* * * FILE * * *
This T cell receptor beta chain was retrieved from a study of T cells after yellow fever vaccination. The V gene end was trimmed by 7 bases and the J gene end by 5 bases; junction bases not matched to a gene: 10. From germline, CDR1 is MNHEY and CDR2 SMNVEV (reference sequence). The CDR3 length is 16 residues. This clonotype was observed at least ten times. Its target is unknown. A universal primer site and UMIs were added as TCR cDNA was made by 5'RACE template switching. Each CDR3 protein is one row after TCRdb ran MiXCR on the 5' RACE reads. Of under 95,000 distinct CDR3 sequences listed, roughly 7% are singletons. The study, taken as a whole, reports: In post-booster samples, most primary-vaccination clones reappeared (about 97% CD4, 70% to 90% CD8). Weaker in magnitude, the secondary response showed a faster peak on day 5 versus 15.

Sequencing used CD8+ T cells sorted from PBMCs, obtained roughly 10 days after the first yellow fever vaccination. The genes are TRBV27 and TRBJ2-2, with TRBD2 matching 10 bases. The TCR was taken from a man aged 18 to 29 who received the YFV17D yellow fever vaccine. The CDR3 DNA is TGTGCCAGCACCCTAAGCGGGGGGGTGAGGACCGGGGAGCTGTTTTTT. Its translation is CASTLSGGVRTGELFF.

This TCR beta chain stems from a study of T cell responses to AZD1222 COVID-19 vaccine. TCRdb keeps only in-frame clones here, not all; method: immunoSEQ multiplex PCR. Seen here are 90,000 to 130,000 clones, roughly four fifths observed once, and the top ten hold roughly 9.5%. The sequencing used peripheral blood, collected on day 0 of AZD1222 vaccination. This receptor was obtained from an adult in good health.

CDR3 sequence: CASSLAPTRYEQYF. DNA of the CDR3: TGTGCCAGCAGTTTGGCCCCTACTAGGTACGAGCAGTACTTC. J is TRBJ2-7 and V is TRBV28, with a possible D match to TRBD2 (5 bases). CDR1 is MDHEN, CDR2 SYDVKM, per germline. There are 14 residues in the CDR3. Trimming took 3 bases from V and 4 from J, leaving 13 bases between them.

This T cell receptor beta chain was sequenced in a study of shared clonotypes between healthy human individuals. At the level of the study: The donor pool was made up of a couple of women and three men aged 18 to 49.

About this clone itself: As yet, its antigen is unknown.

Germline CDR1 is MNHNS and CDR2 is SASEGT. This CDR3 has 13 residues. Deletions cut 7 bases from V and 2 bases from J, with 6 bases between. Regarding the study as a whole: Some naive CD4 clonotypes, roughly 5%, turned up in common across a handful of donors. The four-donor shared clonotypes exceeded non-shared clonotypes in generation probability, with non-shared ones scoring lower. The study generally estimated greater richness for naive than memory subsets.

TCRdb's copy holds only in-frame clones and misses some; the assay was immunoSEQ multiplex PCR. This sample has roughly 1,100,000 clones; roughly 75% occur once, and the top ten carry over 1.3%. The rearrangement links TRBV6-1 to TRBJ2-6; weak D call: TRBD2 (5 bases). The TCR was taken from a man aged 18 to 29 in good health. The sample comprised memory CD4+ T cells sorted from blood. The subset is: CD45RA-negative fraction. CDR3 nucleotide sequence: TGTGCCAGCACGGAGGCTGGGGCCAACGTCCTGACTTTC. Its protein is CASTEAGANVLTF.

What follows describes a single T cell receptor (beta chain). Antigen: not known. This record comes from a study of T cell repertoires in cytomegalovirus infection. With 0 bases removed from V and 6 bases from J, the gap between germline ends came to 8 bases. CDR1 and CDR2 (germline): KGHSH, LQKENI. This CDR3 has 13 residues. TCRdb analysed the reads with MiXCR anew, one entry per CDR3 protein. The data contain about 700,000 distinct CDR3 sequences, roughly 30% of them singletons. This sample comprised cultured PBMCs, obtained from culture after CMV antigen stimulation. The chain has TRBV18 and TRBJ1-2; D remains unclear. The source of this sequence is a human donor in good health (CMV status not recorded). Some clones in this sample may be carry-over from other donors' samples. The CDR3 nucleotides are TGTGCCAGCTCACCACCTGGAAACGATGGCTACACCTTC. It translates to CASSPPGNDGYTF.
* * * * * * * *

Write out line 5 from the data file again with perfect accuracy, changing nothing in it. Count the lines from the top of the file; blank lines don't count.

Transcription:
This T cell receptor beta chain was sequenced in a study of shared clonotypes between healthy human individuals. At the level of the study: The donor pool was made up of a couple of women and three men aged 18 to 49.